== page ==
#3 Red-light district scam

Some tourists go to Thailand for so-called sex tourism. The country has a reputation for it, and the industry keeps expanding.

But as businesses expand, competition also rises. And with high competition, many players decided to rely on scams.

Red-light district scam comes in many forms. Here are some examples.

First: the false accusation. This scam happens after you enjoy the service of a prostitute. Once it’s time to pay, the manager will say that you have violated the regulation of the place by abusing their workers with excessive violence or other extremes.

Of course, their words are hostile, and their faces are fueled with fury. They wouldn’t let you talk to the prostitutes you slept with, claiming they were emotionally unstable. So, what else can you do but pay up, and stop this from getting out of hand?

Another infamous trap is the fake ping-pong show. The real show would make you go “Holy cow!” with what vaginas can do. The fake, however, will make you go “Eww” or “That’s it?”

The biggest problem about the fake show is that they will force you to pay extra. They might lure you in with a fake discounted offer. But in the end, they will find excuses to make you pay full price. Intimidation is, of course, utilized.

#4 Restaurant scam

Thai cuisine is world-famous for its taste. However, Thai restaurants are infamous for tricky pricing. You can divide restaurant scams into 2 big groups. The double standard and the fake promotion. 

The double standard, as previously discussed, will charge foreigners extra while keeping the fair price for locals. The restaurant might accomplish this by using Thai numbers on the price tag of the menu. This way, foreigners would never know the original price of each dish.

The fake promotion is as simple as it sounds. Announcing a massive discount that comes with numerous conditions or straight-up non-existent.

The former can be annoying since you might not even know you are scammed. So, try to eat at restaurants where you know the price.

#5 Driving license scam

This scam should be obvious, but numerous foreigners are falling for it.

Driving license scam involves advertisements of driving schools claiming “you can receive an international driving license without taking any test. Just contact us.” This is, of course, a straight-up lie tricking you into paying thousands for hot air.

Most victims saw these advertisements on social media or on questionable websites. They didn’t know that the only way to obtain a driving license in Thailand: was through the Department of Land Transport (DLT).

So, if you need an international driving license, go to DLT and do a proper test.

#6 Tourist attractions scam

When talking about tourist traps, you have to discuss tourist attractions. Why? Because they are inseparable.

Many tourist destinations, like temples, ruins, or museums, have an entrance fee. And you guessed it. They charge foreigners extra, using the same double standard trick as in restaurants.

Some places might even go further by selling you souvenirs that look valuable but are made from rubbish. These souvenirs can be accessories like gems and colored stones or decorations and furniture. The price is, without a doubt, inflated.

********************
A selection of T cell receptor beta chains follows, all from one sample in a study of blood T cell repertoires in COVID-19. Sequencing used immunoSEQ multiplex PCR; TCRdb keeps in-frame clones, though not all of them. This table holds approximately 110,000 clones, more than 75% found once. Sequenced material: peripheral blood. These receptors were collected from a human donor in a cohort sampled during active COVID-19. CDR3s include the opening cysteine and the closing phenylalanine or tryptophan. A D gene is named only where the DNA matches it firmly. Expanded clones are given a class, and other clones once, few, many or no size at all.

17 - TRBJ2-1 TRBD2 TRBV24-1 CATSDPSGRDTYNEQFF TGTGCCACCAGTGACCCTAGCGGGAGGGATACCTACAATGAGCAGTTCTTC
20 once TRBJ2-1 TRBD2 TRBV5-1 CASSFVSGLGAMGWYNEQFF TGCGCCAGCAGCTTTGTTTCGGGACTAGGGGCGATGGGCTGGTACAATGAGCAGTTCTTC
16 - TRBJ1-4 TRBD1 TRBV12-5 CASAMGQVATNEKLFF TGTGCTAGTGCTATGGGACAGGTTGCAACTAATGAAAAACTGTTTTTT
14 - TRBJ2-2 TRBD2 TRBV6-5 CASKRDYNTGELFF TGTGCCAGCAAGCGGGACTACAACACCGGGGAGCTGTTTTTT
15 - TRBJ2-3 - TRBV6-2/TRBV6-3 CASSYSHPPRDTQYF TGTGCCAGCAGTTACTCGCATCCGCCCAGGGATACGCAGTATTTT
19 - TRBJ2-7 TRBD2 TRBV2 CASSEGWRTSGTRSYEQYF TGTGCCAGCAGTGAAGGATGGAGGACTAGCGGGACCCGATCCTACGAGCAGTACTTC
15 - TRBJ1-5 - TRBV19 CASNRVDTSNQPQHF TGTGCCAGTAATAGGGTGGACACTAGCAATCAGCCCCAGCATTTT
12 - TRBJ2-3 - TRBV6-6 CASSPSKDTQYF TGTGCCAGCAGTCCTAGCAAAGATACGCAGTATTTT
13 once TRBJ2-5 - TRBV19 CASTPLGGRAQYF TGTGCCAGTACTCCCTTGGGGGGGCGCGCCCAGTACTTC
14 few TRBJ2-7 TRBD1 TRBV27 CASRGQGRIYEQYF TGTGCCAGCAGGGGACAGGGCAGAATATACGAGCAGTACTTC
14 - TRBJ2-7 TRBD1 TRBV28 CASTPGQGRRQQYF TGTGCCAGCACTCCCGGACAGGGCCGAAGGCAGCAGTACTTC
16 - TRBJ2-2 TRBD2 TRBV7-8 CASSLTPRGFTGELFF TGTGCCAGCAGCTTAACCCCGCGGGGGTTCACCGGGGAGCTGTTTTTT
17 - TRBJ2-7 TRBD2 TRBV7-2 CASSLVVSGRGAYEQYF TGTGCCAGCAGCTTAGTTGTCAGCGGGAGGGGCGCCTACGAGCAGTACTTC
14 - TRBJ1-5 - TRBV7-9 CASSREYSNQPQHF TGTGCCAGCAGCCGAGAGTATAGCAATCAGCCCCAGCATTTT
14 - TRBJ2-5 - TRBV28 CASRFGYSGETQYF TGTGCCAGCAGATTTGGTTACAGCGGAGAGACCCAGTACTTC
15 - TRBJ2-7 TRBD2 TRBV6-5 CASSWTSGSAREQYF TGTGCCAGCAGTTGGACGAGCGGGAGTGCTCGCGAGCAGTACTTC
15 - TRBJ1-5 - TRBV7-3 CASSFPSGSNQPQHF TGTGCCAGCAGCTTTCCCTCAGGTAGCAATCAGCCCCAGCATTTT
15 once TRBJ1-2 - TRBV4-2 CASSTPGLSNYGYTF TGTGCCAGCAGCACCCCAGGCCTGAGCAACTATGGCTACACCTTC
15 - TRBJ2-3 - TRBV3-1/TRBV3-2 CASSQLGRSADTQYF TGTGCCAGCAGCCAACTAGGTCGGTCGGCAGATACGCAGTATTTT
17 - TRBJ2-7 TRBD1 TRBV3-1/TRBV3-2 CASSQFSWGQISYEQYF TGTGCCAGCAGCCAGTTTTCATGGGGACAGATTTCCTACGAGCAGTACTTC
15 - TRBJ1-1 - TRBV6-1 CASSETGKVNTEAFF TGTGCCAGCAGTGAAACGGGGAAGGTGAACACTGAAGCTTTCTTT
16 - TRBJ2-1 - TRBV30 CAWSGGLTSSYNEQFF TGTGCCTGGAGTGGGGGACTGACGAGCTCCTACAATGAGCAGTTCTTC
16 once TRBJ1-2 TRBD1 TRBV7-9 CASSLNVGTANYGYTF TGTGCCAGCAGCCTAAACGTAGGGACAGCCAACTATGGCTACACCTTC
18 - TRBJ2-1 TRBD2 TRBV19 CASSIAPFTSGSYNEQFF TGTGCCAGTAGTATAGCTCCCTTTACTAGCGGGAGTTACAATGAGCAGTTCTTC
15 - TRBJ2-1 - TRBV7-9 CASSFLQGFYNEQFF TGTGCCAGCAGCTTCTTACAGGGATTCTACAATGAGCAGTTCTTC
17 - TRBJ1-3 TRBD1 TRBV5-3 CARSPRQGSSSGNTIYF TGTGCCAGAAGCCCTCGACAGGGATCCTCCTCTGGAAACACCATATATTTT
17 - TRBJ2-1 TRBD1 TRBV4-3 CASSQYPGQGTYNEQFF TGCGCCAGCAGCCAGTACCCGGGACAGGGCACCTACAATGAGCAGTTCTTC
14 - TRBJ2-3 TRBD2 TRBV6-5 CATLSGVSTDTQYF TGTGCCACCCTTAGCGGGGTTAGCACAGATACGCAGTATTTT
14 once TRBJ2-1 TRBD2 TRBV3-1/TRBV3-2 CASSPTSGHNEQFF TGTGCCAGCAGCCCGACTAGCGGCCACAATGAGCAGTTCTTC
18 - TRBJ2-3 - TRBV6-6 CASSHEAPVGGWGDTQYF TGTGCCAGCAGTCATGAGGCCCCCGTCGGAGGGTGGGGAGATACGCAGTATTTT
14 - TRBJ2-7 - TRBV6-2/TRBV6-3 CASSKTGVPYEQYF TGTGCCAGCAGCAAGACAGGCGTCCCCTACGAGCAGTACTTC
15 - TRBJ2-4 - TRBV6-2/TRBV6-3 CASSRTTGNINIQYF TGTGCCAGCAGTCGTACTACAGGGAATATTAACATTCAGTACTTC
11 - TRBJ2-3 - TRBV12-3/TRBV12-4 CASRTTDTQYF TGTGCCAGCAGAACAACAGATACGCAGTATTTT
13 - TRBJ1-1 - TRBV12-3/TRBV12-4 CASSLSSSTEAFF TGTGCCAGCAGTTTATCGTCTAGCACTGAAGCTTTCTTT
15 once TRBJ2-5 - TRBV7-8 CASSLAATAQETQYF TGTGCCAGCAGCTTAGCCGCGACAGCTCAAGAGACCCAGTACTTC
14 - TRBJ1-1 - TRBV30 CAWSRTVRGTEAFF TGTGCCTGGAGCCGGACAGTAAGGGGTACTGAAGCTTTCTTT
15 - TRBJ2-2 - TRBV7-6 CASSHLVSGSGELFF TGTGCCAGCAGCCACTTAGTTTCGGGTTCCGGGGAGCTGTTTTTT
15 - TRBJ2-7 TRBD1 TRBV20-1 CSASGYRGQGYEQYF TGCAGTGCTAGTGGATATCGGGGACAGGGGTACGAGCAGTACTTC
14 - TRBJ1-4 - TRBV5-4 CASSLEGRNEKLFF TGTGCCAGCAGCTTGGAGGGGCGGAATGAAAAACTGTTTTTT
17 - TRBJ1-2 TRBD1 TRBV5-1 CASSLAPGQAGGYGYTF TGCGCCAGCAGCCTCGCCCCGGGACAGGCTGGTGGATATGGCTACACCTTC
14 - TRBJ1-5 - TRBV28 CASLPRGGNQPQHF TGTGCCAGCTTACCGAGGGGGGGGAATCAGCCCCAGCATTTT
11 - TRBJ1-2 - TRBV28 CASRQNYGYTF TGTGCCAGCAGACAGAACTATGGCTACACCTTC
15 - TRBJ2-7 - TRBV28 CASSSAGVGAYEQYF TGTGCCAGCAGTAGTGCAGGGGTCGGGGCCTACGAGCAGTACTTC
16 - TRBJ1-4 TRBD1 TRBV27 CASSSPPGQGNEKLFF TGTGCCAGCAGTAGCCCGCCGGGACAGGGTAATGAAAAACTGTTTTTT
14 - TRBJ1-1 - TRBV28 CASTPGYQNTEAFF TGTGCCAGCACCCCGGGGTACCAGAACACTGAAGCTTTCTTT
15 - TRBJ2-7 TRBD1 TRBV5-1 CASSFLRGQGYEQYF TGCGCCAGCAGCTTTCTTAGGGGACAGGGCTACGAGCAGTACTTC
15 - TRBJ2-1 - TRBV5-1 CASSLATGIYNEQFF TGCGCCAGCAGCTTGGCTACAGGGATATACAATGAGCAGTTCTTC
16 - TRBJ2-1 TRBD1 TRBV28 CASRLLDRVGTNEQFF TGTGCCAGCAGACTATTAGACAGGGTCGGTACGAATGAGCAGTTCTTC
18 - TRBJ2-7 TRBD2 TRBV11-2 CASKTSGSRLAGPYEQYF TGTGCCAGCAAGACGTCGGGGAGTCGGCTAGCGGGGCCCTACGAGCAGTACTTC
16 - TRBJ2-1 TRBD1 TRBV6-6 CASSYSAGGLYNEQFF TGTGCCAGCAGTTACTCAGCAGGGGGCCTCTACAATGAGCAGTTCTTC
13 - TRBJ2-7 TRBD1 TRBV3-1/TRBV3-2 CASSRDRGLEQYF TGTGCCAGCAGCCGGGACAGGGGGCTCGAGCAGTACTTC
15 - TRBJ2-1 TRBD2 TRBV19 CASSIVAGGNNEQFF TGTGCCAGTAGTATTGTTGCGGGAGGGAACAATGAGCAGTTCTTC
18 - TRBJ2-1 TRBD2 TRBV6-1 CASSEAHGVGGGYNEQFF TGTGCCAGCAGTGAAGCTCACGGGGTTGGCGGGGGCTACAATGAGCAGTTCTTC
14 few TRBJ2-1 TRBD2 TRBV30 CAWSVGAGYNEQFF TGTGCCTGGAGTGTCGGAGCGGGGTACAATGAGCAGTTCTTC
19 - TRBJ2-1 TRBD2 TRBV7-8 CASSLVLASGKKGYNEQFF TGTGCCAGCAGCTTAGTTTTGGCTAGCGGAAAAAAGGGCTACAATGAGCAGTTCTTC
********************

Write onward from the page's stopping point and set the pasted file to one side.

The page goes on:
Current Thai scams situation and how to avoid them

The thing about Thai scams is that they have been decreasing for the past decade. This is thanks to the growth of technology. People can now find and share information more easily. And some tricks are rendered useless by translation apps.

However, some scams also evolve with better tech. They become more subtle and harder to spot in the dense jungle called the internet. But this only applies to small numbers of tourist traps.

So, it’s time you learn how to avoid these scams. And the methods can be easier than you think. Here are 2 simple ways you can keep these tricks at a distance.

#1 Use technology

As mentioned, some tricks are rendered useless by translation apps. The best example is probably the restaurant and tourist attraction scams. They both abuse the language barrier. And you can solve this problem with google translate.

The Transportation scams can be countered with ride-hailing apps like Grab, Bolt, inDrive, and much more.

Nowadays, if you are unsure of anything, you can Google it. So, read restaurant reviews or articles about others’ experiences in Thailand. Use the information to your advantage.

#2 Find a Thai friend

Having a local friend is like having a scam barrier. They know what to do and avoid, so let them handle the tricky part for you.

Of course, this is not 100% protection. As mentioned, there are thousands of ways to scam a tourist, And your friends can’t know all of them. So, please forgive them if they can’t do anything in some situations.

Another way to resolve scams… not recommended, but works.

Now, there is one last thing about the scam that you should keep in mind. “Sometimes, just pay it.”

This is not a statement for you to support or promote scammers. However, some of these people are desperate. Thailand’s poor economy has driven them to a corner. It’s their only way out of starvation.

And there’s no need to take it personally. After all, it’s all part of the Thailand experience. A story to tell the grandkids.

So, if you happen to be tricked in Thailand, think of it as an education fee. The scammer has taught you something, and you pay them in return. But it’s a one-time course, though. No more next time.

Like always, if you want to discover more about Thailand, stay guided with ThaiGuider. You might learn something you never knew about this unique country.


I am working on a FREE Thailand Travel Guide with a FULL 7 Day Itinerary. Be the first to receive it!

Thank you for signing up.

Something went wrong.